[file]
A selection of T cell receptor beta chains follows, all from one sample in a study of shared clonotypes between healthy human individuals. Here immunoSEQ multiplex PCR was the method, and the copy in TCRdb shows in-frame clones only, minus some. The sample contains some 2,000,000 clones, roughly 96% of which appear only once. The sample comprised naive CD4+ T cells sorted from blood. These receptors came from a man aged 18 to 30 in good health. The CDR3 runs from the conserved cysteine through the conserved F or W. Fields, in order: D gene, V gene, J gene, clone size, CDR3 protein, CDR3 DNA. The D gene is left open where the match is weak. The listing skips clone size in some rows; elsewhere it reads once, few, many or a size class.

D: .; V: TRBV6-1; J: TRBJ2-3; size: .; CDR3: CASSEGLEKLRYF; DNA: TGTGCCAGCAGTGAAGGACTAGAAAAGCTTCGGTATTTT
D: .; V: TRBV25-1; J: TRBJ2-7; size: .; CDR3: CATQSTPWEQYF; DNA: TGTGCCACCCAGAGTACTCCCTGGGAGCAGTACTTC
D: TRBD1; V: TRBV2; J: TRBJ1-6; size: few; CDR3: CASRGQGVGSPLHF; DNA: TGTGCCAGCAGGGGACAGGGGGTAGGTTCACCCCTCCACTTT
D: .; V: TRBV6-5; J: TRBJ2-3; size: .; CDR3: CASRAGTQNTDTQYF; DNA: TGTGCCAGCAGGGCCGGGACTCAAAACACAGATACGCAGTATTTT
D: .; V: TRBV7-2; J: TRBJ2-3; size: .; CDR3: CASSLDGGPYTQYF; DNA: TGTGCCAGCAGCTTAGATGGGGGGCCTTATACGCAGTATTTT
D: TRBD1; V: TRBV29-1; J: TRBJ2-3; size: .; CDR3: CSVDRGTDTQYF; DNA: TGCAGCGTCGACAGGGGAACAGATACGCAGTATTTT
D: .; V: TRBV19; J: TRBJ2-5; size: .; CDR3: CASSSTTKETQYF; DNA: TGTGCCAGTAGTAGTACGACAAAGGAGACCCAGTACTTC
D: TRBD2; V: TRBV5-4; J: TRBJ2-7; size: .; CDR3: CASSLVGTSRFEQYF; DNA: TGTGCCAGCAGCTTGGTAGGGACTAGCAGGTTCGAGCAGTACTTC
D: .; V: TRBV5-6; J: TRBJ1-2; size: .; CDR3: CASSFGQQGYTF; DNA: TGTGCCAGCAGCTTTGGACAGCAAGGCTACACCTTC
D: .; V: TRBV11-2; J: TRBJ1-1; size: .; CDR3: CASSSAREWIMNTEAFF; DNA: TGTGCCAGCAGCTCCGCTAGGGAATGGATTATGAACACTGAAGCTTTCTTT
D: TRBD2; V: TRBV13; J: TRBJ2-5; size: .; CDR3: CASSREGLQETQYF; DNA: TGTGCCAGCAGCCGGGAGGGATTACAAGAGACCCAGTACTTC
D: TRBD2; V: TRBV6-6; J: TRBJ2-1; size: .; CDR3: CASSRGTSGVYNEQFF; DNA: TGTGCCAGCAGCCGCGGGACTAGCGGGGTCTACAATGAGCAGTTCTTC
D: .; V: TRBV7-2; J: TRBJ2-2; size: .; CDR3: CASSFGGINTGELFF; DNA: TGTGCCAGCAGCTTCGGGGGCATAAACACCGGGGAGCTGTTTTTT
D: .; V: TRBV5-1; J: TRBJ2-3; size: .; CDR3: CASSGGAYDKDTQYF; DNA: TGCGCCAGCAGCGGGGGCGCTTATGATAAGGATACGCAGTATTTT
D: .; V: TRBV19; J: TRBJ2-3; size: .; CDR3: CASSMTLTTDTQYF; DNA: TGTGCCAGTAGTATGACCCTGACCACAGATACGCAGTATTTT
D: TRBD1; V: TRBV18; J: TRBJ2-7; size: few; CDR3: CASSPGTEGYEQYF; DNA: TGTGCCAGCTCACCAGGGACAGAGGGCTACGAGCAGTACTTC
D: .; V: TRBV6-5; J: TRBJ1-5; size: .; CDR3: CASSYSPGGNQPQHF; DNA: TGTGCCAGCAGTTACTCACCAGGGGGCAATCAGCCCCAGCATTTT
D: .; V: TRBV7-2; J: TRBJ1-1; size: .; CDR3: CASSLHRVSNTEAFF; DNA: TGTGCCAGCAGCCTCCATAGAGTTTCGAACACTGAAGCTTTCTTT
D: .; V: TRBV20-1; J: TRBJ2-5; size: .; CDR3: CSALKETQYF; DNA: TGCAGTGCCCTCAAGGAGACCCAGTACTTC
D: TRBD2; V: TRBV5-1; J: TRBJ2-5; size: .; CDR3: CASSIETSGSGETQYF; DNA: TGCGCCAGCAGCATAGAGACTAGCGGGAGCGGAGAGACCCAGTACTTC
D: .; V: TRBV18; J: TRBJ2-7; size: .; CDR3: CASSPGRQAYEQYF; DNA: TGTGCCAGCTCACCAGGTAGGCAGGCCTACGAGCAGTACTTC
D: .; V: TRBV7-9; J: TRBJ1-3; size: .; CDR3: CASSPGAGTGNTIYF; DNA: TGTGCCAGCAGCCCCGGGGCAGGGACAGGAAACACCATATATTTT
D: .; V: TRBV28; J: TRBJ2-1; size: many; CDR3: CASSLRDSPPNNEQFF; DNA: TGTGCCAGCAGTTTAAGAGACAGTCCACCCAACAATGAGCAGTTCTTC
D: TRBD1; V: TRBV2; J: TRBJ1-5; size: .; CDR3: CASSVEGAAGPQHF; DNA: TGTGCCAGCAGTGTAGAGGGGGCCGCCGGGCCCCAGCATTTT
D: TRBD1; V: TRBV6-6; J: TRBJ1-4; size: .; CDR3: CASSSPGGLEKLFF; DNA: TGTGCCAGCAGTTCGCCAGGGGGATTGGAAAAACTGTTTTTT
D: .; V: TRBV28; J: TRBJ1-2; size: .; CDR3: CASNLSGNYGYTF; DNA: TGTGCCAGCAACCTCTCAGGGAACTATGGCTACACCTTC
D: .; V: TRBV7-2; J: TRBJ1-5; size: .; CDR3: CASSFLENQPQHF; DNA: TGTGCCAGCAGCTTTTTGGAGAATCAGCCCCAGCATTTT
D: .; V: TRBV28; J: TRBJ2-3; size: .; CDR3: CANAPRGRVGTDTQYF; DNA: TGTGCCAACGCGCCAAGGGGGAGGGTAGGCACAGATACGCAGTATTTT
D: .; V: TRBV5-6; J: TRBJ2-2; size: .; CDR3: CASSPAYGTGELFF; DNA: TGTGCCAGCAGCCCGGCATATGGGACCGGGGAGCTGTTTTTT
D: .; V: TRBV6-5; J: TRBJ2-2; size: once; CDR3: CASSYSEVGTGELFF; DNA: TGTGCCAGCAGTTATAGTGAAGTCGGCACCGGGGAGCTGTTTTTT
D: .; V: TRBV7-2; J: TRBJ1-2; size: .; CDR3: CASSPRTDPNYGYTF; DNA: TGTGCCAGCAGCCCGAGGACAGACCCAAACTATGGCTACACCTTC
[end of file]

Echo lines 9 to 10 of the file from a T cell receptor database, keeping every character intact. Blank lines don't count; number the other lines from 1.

D: TRBD2; V: TRBV5-4; J: TRBJ2-7; size: .; CDR3: CASSLVGTSRFEQYF; DNA: TGTGCCAGCAGCTTGGTAGGGACTAGCAGGTTCGAGCAGTACTTC
D: .; V: TRBV5-6; J: TRBJ1-2; size: .; CDR3: CASSFGQQGYTF; DNA: TGTGCCAGCAGCTTTGGACAGCAAGGCTACACCTTC